DISTRICT COURT, W.D. NEW YORK
June 22, 1934
SNYDER et al.
The opinion of the court was delivered by: KNIGHT
KNIGHT, District Judge.
This action is brought to recover damages on account of the appropriation by the state of New York of certain lands owned by the plaintiff and to enjoin the defendants from exercising any rights of ownership, occupation, or authority over such land. The plaintiff is of Indian blood or descent and a member of the Seneca Nation of Indians. He was the owner and resident of an allotment of land located upon the Cattaraugus Reservation of the Seneca Nation of Indians of New York State under and by virtue of the Treaty of Kon-on-daigua of 1794 (7 Stat. 44) and the laws declaratory thereof. The action is alleged to have been brought under and by virtue of section 41, subsection 24, title 28, of the United States Code (28 USCA § 41 (24).
Chapter 493 of the Laws of 1932 of the State of New York purports to reappropriate moneys for the acquisition by the state, by purchase or condemnation, of additional land for the Thomas Indian School in the department of social welfare of the state of New York. Lands owned by the state and occupied by the Thomas Indian School adjoin the lands in question. The lands of plaintiff in question consist of 7.014 acres more or less. The state of New York by virtue of the above-mentioned statute proceeded to condemn such lands of plaintiff, and, as it is alleged in the complaint, the defendants have occupied such land and caused them to be attached to the property of the Thomas Indian School. The defendant John Snyder is a member of the board of the Thomas Indian School. The defendant John C. Brennan is superintendent of such institution. The legislative enactment hereinbefore referred to provides that, upon condemnation, the property shall become and be the property of John Snyder of the Cattaraugus Reservation, a member of the Seneca Nation of Indians, as a member of the board of managers of the Thomas Indian School at Iroquois, on the Cattaraugus Reservation in the county of Erie, and his successors in office, who are members of the said Seneca Nation of Indians, as agent of the department of social welfare and in the name of and for the people of the state of New York.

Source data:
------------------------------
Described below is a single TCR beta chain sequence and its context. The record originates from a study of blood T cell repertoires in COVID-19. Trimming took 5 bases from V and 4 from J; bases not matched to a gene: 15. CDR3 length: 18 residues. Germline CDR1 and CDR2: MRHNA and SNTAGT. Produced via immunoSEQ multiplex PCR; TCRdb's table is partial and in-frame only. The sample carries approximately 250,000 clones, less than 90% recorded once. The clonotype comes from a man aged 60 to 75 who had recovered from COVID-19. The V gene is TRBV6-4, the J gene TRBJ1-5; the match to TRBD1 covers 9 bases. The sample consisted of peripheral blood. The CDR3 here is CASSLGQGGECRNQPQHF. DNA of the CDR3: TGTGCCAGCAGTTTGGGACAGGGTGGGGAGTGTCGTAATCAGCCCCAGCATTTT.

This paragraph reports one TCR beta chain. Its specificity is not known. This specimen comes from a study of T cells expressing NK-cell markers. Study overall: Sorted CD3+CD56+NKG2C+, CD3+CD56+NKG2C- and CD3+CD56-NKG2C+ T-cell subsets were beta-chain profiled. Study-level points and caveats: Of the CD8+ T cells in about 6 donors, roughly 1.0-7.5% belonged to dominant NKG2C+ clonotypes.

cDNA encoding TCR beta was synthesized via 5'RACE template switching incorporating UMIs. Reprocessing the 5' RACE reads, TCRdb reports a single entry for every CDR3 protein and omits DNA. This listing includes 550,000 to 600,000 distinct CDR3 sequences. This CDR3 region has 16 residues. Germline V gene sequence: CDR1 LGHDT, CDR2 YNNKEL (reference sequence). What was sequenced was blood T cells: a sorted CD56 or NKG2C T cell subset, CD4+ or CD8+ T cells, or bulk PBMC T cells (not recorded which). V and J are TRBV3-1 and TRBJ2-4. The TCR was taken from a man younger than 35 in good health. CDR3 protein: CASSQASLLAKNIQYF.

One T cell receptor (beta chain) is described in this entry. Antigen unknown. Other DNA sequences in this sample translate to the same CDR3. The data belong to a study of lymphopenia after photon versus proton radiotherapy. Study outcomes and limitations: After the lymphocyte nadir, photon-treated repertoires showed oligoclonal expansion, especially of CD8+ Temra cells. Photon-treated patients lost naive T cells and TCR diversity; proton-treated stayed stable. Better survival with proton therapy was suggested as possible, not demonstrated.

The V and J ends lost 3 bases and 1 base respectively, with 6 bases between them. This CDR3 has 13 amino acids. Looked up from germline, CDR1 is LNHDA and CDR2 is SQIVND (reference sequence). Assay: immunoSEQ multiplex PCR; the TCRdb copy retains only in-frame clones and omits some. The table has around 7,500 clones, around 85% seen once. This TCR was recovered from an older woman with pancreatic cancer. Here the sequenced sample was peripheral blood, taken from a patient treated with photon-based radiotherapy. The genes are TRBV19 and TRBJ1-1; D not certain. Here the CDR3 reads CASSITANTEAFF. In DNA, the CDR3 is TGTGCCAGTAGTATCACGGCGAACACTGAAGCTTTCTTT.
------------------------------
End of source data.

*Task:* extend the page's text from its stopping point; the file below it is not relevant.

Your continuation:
For the purposes of the motion, the facts set forth in the complaint must be deemed to be true.
This motion is made to dismiss the complaint upon the ground that this court has no jurisdiction to try the issues sought to be raised herein, and further on the ground that the complaint does not state a cause of action. Since I conclude that this court has not jurisdiction, it is unnecessary to consider the second ground urged.
The original jurisdiction of this court is limited by section 41, subd. 24, title 28 USCA. The plaintiff alleges in the complaint that the action is brought under section 41, subd. 24, of United States Judicial Code (meaning, doubtless, section 41, subsec. 24 of title 28 of the United States Code). It is provided by subdivision 24 that the District Court shall have original jurisdiction "of all actions, suits, or proceedings involving the right of any person, in whole or in part of Indian blood or descent, to any allotment of land under any law or treaty." This action does not involve any "allotment" of land, as this term is used in section 24. Rice v. Maybee (D.C.) 2 F. Supp. 669; Snyder v. Fancher et al. (D.C.) 7 F. Supp. 597; U.S. v. Seneca Nation of New York Indians (D.C.) 274 F. 946; Deere v. St. Lawrence River Power Co. (C.C.A.) 32 F.2d 550. This contention is supported by title 25 USCA, c. 9, § 331 et seq. which provide for the method of giving allotments to the Indians. Section 345 provides that Indians claiming the right to an allotment may bring an action therefor in the proper District Court. Section 41, subd. 24, title 28 USCA, has reference to a particular action to procure an allotment. While it is true that certain of these sections do not extend to reservations of the Seneca Nation of New York Indians, that fact is immaterial in construing the meaning of section 41, subd. 24, title 28.
There is no allegation of diversity of citizenship to give the court jurisdiction under section 41, subd. 1, title 28 USCA.
The complaint must be dismissed for lack of jurisdiction.
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